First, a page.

Sometime after painting works, there will be instances of paint leftovers. These are paint that weren’t used or excesses. Proper disposal of paints is crucial because it will help prevent hazardous conditions in environment and inside homes. Know some ways to deal with leftover paints before tossing out a liter can in your backyard.
1. Locate Paint Recycling Centers – In US, there are paint recyclers that handles leftover paints such as paintcare.org, a non-profit organization that has several drop off site locations across US. Paintcare.org also represent paint manufacturers. It operates stewardship programs in the US and helps in educating the public about proper paint disposal and paint storage. On the other hand, in Canada Loop Recycled Products Inc and Sarcan Inc helps in reducing and recycling waste paint. Another is Product care that was tasked by Waste Diversion Ontario to handle waste paint stewardship and recycling programs.
2. Store Paint Properly – Storing paint in a right way will make your paint last longer and avoid from freezing and hardening. When opening a paint can, use apaint key instead of screw driver to avoid bending the lid. Gently tap lid with mallet or a piece of wood before closing. Secondly, use a cling wrap to close paint since cling wrap acts as a sealant. Third, clean paint rim by removing paint residues around the rim and its edges.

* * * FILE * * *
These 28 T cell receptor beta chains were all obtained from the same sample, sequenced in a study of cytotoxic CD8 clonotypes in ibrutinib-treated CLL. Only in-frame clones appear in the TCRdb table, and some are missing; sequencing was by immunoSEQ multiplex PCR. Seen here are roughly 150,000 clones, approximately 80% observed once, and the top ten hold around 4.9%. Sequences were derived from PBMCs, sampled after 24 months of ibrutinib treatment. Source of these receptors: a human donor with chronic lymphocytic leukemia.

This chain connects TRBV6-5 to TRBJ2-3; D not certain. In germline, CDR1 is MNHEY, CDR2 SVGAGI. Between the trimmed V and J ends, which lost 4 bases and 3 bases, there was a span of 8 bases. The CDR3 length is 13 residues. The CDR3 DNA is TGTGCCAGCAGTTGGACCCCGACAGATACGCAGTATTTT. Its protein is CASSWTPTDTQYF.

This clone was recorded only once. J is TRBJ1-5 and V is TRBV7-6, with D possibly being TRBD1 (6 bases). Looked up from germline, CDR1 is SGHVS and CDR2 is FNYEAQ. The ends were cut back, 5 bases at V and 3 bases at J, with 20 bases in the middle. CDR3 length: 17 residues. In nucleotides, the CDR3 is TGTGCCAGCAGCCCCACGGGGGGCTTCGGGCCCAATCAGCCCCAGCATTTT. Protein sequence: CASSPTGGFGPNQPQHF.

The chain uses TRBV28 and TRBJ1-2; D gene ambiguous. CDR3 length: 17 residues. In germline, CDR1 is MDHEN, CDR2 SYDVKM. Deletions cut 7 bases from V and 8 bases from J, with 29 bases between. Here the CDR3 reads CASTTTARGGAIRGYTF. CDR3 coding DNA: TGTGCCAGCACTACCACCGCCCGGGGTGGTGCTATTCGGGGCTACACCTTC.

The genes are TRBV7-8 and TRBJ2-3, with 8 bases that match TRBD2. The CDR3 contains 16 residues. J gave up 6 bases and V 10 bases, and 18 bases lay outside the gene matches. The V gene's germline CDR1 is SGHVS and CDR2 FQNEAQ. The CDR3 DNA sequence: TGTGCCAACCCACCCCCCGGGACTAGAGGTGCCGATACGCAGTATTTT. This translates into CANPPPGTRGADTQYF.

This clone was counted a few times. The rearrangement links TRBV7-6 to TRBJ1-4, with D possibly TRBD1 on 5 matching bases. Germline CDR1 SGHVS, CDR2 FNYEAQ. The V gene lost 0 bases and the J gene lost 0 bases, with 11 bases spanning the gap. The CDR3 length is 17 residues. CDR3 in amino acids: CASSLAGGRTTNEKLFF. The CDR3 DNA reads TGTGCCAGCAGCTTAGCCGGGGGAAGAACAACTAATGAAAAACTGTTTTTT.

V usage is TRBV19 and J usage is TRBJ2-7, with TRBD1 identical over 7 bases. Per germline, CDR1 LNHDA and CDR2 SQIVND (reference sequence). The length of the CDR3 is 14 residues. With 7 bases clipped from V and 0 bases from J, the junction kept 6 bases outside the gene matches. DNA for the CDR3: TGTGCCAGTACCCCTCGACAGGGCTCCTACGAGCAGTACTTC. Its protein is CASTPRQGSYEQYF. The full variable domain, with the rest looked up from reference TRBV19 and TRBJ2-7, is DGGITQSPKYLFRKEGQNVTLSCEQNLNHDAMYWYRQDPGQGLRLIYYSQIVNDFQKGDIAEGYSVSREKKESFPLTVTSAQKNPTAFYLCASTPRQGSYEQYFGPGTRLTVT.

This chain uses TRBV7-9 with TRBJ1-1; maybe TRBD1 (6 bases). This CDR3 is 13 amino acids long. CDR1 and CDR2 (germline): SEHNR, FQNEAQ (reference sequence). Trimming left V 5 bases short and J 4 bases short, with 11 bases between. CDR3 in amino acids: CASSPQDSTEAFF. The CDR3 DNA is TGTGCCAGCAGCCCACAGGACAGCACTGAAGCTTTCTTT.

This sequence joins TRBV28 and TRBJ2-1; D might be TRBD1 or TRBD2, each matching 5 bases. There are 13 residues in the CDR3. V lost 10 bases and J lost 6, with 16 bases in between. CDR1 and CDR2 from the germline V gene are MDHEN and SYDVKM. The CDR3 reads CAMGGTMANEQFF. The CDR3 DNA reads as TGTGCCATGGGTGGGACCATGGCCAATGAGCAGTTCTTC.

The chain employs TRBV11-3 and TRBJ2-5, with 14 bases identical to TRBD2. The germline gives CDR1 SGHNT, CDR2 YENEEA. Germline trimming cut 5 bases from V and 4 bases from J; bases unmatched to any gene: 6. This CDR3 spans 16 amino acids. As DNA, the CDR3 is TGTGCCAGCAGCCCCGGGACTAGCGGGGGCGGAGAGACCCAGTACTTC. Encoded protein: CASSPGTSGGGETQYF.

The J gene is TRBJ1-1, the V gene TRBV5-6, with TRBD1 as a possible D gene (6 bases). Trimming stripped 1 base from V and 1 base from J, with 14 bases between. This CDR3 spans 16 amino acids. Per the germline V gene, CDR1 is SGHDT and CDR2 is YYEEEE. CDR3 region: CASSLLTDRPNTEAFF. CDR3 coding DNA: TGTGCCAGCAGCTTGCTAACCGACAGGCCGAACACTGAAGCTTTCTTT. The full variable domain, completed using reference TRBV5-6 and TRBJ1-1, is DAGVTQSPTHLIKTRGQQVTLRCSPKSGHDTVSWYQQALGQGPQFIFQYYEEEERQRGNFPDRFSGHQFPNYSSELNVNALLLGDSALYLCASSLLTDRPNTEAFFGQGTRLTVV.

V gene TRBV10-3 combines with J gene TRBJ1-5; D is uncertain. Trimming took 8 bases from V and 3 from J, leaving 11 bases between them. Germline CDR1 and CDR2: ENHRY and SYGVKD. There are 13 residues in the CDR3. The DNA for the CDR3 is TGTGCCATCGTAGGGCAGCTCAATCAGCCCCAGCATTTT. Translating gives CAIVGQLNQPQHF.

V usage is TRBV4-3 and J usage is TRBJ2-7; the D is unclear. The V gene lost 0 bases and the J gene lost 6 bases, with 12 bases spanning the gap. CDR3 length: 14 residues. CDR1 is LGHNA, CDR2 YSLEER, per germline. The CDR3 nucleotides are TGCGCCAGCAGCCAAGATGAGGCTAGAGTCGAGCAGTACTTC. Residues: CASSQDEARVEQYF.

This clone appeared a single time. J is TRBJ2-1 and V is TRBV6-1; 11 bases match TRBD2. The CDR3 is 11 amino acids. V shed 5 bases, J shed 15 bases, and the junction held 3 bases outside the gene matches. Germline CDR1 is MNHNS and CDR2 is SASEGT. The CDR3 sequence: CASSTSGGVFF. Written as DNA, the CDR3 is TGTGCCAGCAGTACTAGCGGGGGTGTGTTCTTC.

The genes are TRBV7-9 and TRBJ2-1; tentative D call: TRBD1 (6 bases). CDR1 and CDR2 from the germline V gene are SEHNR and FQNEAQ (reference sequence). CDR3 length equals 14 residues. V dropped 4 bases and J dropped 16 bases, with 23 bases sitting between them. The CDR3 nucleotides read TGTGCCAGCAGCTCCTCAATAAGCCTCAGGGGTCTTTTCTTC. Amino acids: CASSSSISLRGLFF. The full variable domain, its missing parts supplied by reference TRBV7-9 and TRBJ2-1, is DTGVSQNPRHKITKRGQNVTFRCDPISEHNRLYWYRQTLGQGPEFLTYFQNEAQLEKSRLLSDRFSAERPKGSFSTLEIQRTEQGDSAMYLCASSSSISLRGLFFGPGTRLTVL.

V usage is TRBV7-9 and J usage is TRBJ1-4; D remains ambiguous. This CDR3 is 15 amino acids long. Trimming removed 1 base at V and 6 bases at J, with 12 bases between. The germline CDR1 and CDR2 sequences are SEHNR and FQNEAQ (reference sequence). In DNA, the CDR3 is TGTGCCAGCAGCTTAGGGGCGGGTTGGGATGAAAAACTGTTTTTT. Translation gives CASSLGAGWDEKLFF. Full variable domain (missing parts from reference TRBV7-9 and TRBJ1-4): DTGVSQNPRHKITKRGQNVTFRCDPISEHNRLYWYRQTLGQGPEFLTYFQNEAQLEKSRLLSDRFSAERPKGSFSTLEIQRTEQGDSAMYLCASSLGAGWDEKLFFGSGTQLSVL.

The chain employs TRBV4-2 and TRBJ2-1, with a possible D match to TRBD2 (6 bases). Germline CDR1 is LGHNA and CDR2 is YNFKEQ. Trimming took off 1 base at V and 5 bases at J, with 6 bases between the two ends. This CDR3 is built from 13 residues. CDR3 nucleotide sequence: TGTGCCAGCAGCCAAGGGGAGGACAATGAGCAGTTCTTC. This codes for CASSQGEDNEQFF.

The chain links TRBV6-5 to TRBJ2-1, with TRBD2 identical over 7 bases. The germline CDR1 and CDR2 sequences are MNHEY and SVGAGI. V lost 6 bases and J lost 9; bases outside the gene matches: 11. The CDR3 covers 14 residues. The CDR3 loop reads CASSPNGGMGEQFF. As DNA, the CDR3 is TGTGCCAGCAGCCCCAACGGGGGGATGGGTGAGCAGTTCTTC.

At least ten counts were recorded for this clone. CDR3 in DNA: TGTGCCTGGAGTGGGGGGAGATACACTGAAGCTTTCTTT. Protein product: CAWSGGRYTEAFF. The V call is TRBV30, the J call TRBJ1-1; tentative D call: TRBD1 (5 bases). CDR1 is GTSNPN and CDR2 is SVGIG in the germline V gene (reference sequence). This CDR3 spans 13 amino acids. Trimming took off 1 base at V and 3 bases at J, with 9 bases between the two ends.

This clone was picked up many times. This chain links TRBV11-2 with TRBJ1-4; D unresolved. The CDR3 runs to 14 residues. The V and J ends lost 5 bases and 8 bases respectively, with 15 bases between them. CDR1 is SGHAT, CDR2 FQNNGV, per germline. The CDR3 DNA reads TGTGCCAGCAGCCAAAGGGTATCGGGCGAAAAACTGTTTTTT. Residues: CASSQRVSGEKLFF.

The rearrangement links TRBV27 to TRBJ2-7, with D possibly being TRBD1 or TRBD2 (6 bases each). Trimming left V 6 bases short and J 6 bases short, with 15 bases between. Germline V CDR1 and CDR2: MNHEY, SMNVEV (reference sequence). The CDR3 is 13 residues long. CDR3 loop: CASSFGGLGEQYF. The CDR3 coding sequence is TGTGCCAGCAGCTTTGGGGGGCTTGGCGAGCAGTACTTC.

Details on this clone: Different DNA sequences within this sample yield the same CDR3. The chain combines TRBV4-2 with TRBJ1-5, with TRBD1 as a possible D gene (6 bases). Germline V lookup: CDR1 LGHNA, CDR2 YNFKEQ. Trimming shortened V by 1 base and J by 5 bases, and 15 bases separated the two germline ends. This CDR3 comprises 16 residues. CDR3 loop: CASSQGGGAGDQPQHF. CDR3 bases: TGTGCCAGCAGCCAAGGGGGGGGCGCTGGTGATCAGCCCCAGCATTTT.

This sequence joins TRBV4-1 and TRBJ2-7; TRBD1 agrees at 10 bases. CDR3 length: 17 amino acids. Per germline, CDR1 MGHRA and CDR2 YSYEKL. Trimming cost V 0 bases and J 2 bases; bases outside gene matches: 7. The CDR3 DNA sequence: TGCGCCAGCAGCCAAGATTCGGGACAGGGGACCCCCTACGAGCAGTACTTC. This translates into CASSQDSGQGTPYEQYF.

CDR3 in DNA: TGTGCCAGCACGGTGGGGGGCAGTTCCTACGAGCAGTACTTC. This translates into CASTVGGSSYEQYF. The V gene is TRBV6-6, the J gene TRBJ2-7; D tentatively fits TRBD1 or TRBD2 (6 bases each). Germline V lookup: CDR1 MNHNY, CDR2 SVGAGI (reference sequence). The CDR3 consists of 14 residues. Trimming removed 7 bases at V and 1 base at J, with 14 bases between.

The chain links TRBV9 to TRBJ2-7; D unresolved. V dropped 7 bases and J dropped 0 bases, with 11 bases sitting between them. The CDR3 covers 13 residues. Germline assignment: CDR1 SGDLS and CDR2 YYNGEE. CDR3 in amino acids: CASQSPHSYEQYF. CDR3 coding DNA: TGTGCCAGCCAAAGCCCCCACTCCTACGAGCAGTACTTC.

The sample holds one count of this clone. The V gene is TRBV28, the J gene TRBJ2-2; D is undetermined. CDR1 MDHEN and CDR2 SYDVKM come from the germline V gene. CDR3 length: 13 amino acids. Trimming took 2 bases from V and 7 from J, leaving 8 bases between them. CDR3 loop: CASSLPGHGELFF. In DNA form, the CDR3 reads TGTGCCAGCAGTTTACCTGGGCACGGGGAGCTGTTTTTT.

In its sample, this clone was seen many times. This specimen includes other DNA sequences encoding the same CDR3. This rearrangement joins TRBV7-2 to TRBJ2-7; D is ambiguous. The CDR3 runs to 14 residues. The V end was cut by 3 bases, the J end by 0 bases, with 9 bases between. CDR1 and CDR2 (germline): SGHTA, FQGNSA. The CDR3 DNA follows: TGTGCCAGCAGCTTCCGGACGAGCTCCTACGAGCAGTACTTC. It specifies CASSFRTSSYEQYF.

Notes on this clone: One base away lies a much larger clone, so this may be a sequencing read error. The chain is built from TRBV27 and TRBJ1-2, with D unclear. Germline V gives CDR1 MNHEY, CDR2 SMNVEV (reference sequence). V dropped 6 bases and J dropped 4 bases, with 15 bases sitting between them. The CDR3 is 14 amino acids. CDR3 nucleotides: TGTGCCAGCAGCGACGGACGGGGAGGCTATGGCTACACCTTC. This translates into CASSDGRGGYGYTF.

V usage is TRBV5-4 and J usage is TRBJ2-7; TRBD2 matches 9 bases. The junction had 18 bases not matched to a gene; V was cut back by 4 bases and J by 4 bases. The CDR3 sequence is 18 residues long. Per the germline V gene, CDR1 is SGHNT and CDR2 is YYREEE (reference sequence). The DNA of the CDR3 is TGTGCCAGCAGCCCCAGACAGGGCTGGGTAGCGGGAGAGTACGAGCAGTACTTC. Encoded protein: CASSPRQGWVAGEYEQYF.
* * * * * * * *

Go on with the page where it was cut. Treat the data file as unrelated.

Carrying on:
3. Donate Paint – Send leftover paint to the needy and non profit organization that need paints. They can be used in classroom, orphanage, walls and fences or extra renovation works. Some paints can be donated to NGOs such as the Global Paint for Charity (GPC) which helps in keeping out paints from dumpsites water resources. Likewise, Habitat for Humanity also accepts donated paints for their house construction projects. Donating paint is a good idea than dumping a waste paint in drainage.
4. Recycle Paint Cans – Before sending paint cans to recycling facility, remove excess paint and send them local recycling company. Paints can be flattened and recycled just like scrap aluminum and other ferrous and non ferrous metals. Recyclers can turn them into new products and eventually new paint cans.